Dividend stocks are typically mature, well-established companies with low growth rates but the potential to generate ample cash to pay to shareholders. Unless there is an economic downturn or an industry-wide downturn, strong companies that build on their ability to pay dividends are rarely tested. Sometimes, companies are additionally organized to pay most of their profits to shareholders.
But this was not always the case. Many companies have suspended or cut their profits in the wake of the sharp declines caused by the pandemic. DisneyFor example, he still did not return it. However, resilient companies maintained their profits even under tough economic conditions. American Express (AXP 0.41%) It is one of those companies that has raised its dividend for many years, and shareholders should expect it to continue in any market.
Flexible customer base and tight management
American Express targets a wealthy customer base with a penchant for travel and leisure. Offer franchises in those areas that attract Cardmembers and generate growth. At the start of the pandemic, when people who could travel had no choice but to cut back on travel and leisure (T&E) spending, this strategy contributed to lower revenue. However, in showing superior resilience, the company remained profitable even at its highest declines, which were 29% y/y in the third quarter of 2020. It quickly recovered due to a rapid recovery in non-T&E spending and “strong underwriting and risk management capabilities.” for the company”. A flexible consumer base and a strict management history have kept the company in great operating position despite challenges, although it didn’t lift earnings in 2021.
The company quickly developed a strategic recovery plan to attract new customers through the credit card modernization program as well as introduce new services to its small business solutions. This puts them in an excellent position to return to growth as the economy recovers, and they are now successfully helping American Express weather persistent macroeconomic problems.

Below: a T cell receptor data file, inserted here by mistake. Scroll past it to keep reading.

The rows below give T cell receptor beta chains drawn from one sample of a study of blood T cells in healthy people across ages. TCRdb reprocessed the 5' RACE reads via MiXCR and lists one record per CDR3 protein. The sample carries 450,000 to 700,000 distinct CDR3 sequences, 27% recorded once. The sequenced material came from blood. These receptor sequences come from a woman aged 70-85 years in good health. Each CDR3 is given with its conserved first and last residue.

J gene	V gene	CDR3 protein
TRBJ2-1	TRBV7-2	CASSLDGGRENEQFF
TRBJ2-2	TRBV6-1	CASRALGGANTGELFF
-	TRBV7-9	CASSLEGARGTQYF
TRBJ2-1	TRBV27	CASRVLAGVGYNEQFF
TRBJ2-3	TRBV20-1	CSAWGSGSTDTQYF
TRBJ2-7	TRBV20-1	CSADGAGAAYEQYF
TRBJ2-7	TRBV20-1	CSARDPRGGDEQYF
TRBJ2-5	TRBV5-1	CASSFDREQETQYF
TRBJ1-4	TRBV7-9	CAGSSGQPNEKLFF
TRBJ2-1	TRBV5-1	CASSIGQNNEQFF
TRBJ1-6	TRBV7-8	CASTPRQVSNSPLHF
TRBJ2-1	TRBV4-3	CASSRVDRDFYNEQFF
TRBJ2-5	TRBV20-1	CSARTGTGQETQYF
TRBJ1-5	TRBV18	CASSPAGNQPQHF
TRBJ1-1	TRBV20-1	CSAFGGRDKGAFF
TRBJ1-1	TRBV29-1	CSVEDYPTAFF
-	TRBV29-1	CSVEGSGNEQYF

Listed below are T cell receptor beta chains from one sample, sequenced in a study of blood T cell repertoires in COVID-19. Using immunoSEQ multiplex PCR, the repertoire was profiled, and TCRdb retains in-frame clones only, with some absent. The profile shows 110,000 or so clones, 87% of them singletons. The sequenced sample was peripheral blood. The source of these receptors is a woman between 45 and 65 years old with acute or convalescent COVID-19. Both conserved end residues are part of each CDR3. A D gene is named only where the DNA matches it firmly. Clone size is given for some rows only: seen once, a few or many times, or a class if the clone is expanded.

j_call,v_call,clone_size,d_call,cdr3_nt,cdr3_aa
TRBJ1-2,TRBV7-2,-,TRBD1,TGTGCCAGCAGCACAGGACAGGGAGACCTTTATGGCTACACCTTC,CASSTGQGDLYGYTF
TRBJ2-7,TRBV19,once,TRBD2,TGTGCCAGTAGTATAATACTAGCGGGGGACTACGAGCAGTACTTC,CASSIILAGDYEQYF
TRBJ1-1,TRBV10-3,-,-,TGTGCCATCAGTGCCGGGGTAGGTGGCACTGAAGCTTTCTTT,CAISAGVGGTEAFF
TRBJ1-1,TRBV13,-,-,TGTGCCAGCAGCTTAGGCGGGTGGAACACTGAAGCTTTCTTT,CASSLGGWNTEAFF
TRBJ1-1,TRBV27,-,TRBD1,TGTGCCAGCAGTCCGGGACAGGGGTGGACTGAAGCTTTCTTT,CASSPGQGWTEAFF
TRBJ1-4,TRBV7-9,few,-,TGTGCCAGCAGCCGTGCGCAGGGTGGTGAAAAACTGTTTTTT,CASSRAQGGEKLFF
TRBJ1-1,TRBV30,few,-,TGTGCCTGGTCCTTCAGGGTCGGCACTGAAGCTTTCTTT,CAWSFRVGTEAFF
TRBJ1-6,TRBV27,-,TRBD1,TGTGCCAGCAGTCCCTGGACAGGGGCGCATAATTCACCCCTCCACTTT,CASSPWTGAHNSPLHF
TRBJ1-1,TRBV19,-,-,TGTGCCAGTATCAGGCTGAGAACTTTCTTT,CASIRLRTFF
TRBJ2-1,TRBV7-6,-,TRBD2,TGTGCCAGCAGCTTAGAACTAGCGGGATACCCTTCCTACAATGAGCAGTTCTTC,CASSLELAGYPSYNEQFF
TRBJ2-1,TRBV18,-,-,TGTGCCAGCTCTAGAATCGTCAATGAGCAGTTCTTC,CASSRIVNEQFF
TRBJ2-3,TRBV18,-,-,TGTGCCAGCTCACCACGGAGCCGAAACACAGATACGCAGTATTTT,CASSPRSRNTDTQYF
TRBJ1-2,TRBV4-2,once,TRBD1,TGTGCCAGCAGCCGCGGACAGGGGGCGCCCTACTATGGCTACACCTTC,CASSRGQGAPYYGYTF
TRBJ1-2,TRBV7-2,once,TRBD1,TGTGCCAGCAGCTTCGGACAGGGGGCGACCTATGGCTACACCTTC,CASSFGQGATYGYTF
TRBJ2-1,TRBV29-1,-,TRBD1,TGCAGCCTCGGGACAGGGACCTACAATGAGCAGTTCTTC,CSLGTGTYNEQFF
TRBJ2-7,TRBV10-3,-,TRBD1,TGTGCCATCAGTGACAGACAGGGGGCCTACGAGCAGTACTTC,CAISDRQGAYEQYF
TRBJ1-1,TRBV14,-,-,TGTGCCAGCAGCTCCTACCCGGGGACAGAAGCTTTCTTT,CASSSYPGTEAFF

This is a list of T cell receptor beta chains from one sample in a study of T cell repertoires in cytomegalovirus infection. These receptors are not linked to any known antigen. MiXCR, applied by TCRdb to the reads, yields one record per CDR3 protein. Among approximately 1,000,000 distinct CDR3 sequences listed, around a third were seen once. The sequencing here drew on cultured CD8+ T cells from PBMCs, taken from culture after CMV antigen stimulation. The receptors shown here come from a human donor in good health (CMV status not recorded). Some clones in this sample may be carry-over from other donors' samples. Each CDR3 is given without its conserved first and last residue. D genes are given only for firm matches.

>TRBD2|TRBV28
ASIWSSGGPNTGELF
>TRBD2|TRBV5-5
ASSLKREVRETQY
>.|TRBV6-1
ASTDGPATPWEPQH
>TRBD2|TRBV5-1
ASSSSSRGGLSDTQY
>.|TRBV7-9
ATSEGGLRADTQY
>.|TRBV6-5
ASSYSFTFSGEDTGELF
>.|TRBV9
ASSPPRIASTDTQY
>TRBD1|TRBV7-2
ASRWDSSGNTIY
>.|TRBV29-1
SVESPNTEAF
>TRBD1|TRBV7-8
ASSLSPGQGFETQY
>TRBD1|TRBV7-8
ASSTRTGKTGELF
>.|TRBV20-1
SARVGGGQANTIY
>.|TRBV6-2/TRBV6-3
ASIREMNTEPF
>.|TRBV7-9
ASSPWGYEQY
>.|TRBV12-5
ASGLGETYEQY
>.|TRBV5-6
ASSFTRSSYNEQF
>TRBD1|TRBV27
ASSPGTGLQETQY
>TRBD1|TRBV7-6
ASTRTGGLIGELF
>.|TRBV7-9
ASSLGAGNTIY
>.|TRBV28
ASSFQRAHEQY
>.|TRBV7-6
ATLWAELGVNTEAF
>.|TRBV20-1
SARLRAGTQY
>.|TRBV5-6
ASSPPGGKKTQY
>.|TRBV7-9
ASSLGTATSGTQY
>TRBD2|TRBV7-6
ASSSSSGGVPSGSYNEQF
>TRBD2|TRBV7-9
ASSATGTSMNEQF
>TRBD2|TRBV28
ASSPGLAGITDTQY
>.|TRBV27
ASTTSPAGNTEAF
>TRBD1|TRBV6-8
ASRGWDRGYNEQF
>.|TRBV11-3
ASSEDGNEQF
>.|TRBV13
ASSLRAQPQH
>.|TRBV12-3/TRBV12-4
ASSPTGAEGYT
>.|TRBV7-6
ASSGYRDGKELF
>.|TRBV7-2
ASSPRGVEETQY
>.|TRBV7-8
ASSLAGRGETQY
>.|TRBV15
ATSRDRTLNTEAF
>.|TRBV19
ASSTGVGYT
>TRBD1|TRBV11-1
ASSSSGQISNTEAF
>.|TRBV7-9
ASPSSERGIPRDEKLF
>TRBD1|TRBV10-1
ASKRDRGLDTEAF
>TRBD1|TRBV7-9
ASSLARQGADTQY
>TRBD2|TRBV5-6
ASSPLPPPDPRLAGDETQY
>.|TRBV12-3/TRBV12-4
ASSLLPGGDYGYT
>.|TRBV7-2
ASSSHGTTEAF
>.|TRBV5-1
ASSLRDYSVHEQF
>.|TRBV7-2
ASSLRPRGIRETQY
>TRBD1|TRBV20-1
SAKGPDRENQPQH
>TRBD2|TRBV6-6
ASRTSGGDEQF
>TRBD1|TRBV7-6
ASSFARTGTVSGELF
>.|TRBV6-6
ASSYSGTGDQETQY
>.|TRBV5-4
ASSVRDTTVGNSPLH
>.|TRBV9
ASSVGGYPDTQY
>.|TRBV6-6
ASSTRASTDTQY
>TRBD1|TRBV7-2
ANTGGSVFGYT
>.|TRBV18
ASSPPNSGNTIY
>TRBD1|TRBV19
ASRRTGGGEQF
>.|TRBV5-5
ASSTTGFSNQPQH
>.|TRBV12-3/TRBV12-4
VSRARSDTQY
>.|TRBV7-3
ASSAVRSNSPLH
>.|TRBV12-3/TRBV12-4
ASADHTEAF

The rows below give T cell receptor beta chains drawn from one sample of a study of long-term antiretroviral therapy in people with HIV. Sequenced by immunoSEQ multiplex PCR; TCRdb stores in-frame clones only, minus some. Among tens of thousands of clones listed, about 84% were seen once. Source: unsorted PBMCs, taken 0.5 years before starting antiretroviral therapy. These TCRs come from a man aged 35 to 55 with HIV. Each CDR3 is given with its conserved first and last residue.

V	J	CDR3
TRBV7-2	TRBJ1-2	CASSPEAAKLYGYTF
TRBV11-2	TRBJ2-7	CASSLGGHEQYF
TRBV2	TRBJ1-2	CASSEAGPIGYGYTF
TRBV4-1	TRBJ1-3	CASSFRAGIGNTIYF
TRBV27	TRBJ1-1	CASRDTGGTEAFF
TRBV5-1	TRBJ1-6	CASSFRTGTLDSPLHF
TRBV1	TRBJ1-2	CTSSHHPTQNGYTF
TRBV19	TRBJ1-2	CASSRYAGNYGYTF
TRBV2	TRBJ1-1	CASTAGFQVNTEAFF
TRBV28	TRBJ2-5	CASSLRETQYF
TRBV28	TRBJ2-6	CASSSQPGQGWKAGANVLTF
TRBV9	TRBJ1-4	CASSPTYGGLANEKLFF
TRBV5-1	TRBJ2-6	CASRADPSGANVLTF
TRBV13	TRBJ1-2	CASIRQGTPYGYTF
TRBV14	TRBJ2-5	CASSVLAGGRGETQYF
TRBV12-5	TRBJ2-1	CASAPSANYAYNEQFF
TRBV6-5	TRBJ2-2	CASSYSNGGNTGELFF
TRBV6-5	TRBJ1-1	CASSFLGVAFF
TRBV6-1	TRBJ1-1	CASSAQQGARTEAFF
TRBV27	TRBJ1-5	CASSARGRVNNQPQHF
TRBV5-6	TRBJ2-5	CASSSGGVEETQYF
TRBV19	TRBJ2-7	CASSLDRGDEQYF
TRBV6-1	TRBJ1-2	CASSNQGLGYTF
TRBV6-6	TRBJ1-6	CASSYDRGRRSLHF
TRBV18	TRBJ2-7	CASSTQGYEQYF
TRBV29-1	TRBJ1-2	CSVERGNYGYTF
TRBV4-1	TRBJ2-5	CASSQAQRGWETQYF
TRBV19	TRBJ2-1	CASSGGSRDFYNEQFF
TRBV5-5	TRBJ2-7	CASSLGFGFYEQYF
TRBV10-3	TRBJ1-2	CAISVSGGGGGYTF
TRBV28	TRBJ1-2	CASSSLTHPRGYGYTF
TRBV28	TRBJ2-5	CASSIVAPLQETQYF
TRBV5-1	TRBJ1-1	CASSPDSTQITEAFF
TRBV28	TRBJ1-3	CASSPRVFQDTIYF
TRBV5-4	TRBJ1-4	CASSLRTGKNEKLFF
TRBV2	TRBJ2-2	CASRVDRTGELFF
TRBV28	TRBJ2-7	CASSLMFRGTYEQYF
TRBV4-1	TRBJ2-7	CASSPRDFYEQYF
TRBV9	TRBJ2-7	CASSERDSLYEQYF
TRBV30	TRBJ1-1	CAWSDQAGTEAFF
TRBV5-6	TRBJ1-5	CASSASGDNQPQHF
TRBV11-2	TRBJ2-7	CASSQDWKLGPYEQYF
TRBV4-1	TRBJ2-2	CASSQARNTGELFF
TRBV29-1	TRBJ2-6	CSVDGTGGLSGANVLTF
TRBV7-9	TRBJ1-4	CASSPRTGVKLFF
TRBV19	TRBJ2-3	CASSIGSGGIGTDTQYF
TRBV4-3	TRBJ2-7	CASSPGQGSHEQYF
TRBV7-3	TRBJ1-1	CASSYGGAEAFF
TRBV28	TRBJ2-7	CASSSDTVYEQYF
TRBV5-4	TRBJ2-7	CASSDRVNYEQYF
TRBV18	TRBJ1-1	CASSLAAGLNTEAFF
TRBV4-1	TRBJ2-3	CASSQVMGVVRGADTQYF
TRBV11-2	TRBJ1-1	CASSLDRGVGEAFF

Success in reaching new customers
While most retailers have reported stress over the past few months, American Express posted explosive growth in the second quarter of 2022. Revenue increased 31% year-over-year to a record $13.4 billion, with network size increasing 25% to Nearly 400 billion dollars. Provisions for losses, the money the company sets aside to cover writedowns, increased to $410 million after falling by more than $600 million last year. That affects its net income, which fell 14% to nearly $2 billion, from $2.3 billion last year. Earnings per share of $2.57 beat the average analyst estimate of $2.41.
There was a tailwind despite the generally compressed spending environment. This includes the resumption of continued travel, specifically corporate travel, as well as a boom in goods and services, the largest category for the company. US consumer platinum, gold and Delta Airlines All co-branded cards made acquisitions. American Express card updates have attracted millions of new cardholders, specifically in the target age groups of Millennials and Generation X. The management directed the company in this direction to capture the market share in this group while increasing its purchasing power. Spending on these categories increased by 48% in the second quarter. Investments to capture a share of this market have already paid off and are likely to lead to loyalty and increased spending in the future.
Management raised its full-year forecast from 18% to 20% year-over-year revenue growth to 23% to 25%.
Where are the distributions now?
American Express returns a dividend of 1.35% at the current price, which is lower than the S&P 500 average of 1.59%. That’s in part because American Express stock has outperformed the S&P 500 this year, and the dividend yield is inversely related to the stock price.
But earnings themselves continue to grow, having increased by 160% over the past 10 years. It is also safe under any market conditions, making it the best choice for a safe dividend stock in a diversified portfolio.
American Express is the advertising partner of The Ascent, the Motley Fool Company. Jennifer Sybil holds positions at American Express and Walt Disney. Motley Fool has positions at Walt Disney and recommends them. The Motley Fool recommends Delta Air Lines and recommends the following options: long January 2024 calls worth $145 on Walt Disney and short January 2024 calls worth $155 on Walt Disney. Motley Fool has a disclosure policy.